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Coronavirus update: More positive vaccine news, New York City considers shutdown

Bill Gates: ‘Normal’ is a long way off

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Photo (c) Евгения Матвеец - Getty Images
Coronavirus (COVID-19) tally as compiled by Johns Hopkins University. (Previous numbers in parentheses.)

Total U.S. confirmed cases: 16,545,465 (16,280,842)

Total U.S. deaths: 301,264 (299,370)

Total global cases:  73,070,972 (72,446,947)

Total global deaths: 1,626,712 (1,615,421)

FDA finds Moderna vaccine ‘highly effective’

There is more good news on the vaccine front. The U.S. Food and Drug Administration (FDA) said today that the coronavirus (COVID-19) vaccine developed by Moderna has been found to be “highly effective,” confirming the results of the drugmaker’s clinical trial. 

The FDA posted Moderna documents with data suggesting that the vaccine could prevent asymptomatic infections after the first of two doses. The company is applying for emergency use authorization (EUA), which could be granted by the end of the week.

If given conditional approval, the Moderna vaccine would add to the vaccine stockpile created by the conditional approval of the Pfizer-BioNTech vaccine, which is already rolling out nationwide.

New York City considers full shutdown

New York City Mayor Bill de Blasio is warning residents that he could order a full economic shutdown of the city if there is no letup in the ever-increasing numbers of coronavirus cases.

"What is increasingly clear is that all forms of restrictions have to be on the table at this point," de Blasio said. "At the current rate we are going you have to be ready now for a full shutdown, a pause like we had back at the end of the spring."

The city has already taken some action, placing a ban on indoor dining at restaurants that took effect Monday. New York Governor Andrew Cuomo agreed with de Blasio’s warning, saying residents can avoid a shutdown by observing strict virus mitigation measures.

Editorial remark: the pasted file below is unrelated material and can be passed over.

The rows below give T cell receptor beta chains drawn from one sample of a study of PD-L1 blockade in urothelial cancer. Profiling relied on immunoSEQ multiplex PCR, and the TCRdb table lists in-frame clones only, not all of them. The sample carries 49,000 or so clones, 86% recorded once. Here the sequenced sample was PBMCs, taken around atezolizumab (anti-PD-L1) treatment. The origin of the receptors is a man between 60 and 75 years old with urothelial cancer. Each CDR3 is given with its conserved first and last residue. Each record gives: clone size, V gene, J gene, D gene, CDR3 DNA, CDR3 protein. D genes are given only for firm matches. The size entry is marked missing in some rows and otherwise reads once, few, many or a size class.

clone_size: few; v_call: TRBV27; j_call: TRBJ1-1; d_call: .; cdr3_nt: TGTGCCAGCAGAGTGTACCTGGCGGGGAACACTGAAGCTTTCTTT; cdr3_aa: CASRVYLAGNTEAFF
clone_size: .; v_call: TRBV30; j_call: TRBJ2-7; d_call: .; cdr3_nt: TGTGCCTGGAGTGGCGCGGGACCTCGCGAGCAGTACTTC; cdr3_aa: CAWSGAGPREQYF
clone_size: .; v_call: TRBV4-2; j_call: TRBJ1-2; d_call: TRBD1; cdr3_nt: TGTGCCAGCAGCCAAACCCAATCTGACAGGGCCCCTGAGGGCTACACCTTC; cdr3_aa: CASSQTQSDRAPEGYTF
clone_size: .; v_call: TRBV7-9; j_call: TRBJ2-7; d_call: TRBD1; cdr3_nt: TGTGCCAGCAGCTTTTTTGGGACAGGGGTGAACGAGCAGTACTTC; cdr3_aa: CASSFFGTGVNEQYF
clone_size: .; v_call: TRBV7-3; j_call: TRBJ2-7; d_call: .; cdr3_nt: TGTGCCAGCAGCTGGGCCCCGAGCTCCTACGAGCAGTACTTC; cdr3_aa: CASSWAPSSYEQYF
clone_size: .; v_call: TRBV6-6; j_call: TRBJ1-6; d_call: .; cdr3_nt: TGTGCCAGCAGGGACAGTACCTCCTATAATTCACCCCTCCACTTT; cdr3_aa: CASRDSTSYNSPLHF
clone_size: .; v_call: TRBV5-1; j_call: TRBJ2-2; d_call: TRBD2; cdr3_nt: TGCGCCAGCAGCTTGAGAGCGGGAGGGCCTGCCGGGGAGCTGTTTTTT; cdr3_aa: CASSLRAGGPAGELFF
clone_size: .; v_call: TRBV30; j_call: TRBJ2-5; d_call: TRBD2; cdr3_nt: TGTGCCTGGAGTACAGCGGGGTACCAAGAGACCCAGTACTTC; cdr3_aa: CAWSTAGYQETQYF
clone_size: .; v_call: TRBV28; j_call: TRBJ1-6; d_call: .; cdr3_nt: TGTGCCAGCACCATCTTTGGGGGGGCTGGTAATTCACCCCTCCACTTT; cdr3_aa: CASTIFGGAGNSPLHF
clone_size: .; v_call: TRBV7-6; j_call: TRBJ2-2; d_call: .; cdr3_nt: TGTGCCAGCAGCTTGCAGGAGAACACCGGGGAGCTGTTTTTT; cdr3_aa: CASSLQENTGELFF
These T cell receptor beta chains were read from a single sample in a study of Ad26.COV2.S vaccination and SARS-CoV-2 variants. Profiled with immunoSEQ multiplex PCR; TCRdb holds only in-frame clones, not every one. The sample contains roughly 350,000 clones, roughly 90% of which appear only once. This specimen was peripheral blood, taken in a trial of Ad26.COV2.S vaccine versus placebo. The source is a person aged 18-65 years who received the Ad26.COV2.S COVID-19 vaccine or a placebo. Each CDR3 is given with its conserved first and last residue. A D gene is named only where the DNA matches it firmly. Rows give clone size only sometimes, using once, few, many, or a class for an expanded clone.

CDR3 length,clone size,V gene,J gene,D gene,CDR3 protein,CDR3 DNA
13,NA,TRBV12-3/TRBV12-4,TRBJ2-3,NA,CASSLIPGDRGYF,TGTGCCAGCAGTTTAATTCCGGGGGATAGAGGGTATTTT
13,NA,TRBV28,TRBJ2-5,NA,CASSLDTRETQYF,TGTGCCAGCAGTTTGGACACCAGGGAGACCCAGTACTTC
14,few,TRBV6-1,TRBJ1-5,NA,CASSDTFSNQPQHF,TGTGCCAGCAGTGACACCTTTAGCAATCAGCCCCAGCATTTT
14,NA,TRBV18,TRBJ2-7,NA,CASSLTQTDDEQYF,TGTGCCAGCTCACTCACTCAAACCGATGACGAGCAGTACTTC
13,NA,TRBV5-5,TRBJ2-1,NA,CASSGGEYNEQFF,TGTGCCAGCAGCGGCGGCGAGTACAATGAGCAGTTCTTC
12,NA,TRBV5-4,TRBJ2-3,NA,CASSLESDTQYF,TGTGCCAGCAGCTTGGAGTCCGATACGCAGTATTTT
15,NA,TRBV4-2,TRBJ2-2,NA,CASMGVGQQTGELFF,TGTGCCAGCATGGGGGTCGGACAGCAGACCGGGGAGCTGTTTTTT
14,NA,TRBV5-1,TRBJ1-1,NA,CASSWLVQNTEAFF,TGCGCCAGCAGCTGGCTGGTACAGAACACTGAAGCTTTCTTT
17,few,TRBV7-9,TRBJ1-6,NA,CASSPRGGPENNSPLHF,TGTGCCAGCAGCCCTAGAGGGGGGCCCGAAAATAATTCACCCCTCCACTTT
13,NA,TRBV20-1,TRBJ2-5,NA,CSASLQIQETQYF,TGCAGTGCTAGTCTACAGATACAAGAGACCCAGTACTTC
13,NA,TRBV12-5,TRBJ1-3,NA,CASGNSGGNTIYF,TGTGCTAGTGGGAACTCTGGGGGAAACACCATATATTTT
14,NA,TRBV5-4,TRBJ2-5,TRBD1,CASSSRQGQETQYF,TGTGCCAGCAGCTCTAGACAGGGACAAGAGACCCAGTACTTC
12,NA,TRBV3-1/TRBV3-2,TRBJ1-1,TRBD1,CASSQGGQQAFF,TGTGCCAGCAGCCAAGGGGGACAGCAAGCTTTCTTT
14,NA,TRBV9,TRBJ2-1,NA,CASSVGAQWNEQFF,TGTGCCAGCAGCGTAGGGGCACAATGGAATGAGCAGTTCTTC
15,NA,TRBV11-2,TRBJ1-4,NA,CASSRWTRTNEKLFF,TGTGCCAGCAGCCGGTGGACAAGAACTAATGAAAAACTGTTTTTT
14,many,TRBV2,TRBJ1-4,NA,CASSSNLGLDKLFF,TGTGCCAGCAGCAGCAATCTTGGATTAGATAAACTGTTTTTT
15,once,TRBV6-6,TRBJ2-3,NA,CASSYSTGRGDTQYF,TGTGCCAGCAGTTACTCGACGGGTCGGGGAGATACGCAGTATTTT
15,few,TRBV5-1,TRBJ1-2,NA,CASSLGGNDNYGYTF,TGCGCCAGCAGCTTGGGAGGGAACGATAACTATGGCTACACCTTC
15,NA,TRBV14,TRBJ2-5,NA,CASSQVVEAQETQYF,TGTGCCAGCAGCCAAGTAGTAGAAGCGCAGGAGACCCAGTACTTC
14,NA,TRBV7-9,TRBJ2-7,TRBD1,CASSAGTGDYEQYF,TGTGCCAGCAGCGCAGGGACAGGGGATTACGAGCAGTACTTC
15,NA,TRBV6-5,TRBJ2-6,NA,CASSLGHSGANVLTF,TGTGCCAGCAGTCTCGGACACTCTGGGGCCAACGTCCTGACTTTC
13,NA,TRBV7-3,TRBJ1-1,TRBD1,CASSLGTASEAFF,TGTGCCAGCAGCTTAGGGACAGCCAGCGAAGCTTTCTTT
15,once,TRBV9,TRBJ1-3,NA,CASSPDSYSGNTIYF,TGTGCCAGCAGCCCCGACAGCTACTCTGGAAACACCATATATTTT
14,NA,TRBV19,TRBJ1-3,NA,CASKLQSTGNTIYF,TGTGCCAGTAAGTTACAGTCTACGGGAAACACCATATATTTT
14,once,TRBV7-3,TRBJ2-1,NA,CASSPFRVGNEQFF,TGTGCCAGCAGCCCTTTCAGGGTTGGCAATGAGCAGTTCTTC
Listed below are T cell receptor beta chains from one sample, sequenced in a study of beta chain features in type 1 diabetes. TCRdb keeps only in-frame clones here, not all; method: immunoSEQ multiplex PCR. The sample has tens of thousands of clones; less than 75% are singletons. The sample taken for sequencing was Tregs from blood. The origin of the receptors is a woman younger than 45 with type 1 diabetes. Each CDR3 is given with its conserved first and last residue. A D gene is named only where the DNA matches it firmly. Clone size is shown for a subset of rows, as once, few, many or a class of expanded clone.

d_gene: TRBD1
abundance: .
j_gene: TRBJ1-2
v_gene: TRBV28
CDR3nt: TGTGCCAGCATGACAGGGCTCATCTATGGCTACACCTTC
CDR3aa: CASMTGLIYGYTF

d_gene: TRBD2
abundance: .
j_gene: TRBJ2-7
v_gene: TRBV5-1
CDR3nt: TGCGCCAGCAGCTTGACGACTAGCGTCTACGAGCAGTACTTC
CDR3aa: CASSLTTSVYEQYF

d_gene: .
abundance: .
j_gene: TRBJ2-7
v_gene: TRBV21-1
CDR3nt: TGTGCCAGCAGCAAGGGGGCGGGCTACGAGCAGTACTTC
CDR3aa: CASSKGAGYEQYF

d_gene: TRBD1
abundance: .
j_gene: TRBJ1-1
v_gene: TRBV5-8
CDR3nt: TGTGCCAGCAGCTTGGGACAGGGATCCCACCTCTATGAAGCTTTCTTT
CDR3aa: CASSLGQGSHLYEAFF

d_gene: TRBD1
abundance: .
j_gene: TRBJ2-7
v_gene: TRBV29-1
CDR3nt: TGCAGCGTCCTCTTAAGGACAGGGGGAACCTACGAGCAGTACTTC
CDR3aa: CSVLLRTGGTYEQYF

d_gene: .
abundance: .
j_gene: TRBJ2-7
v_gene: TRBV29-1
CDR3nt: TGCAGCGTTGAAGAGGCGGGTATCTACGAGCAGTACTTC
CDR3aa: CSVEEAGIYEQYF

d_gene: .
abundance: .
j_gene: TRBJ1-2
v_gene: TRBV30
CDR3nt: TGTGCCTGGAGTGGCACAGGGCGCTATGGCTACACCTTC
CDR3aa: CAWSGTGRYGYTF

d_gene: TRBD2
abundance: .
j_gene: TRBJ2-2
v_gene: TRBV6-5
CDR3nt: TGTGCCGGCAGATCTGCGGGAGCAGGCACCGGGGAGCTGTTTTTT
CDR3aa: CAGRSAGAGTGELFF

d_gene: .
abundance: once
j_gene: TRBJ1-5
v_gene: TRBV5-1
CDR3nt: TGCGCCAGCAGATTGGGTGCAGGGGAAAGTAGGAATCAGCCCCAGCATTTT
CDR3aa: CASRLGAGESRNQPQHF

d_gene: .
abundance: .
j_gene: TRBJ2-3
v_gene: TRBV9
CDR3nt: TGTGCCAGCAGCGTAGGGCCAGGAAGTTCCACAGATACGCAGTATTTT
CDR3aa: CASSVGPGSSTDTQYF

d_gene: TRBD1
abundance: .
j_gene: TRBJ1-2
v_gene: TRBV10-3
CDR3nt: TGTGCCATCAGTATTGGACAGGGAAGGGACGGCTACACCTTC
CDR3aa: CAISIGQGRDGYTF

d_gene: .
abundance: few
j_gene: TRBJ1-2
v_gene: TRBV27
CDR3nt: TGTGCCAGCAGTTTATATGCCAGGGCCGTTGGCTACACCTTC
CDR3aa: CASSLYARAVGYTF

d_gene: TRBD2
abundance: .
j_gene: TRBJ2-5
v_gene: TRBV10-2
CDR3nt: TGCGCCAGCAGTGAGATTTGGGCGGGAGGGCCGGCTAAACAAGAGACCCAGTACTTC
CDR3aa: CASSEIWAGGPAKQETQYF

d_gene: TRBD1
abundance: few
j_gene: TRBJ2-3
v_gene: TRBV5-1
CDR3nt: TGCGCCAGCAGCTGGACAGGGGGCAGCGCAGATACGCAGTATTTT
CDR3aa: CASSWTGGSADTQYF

Bill Gates skeptical of an early end to pandemic

There may be light at the end of the tunnel, but it could be a lot farther away than most Americans hope. That’s the assessment from Microsoft co-founder Bill Gates, whose work with the Bill and Melinda Gates Foundation has focused on international health issues.

In an interview with CNN, Gates said the virus could still have an impact on daily life and the economy into 2022. He doesn’t believe the nation will be any "closer to normal" until the end of next summer.

"Well, sadly, the next four to six months could be the worst of the epidemic," Gates said, predicting 200,000 additional deaths during that time.

Dominos rewards its frontline workers

Since the beginning of the pandemic, millions of American consumers have depended on Dominos drivers and pizza makers. Delivery personnel for the pizza chain helped keep Americans fed during the initial economic lockdown.

Now, Dominos says it’s time to reward them. The company has announced that more than 11,500 company-owned store and supply chain hourly team members and drivers will receive a special bonus in December, an investment totaling more than $9.6 million. Eligible team members will earn up to $1,200 in bonus compensation.

"We have the honor and privilege of being open and operating throughout the U.S. during this crisis, and we recognize that we could not be doing it without the hard work and dedication of our team members,” said Domino's CEO Ritch Allison. “This is our way of saying thank you to these remarkable people."

Sharon Osbourne tests positive

Sharon Osbourne, talk show host and the wife of rock star Ozzie Osbourne, says she has tested positive for COVID-19, just the latest celebrity to become infected with the virus.

"I wanted to share [that] I've tested positive for COVID-19," Osbourne wrote on Instagram. "After a brief hospitalization, I'm now recuperating at a location away from Ozzy (who has tested negative) while The Talk is on scheduled hiatus."

Over the weekend, Charlie Pride, a country music star from the 1960s and 1970s, died in Dallas due to complications from COVID-19.

Around the nation

  • Nevada: Concerns are growing that the state’s hospitals won’t be able to handle the huge increases in coronavirus cases. Renown Regional Medical Center in Reno is using two floors of its parking garage to handle the overflow of COVID-19 cases.

  • Pennsylvania: The state imposed new restrictive measures last weekend, but media reports indicate that many businesses -- especially gyms and restaurants -- are not observing them. "We've put these people in a very untenable position," said Gene Barr, president of the Pennsylvania Chamber of Business and Industry. "It's tremendously sad. We're going to see small businesses, businesses of all kinds and sizes going out of business."

  • Arizona: Things are about to get a lot worse in Arizona, according to a University of Arizona associate professor. "We have now all but locked in a major humanitarian crisis during the Christmas–New Year holiday with hundreds of preventable deaths per week," Dr. Joe Gerald said.

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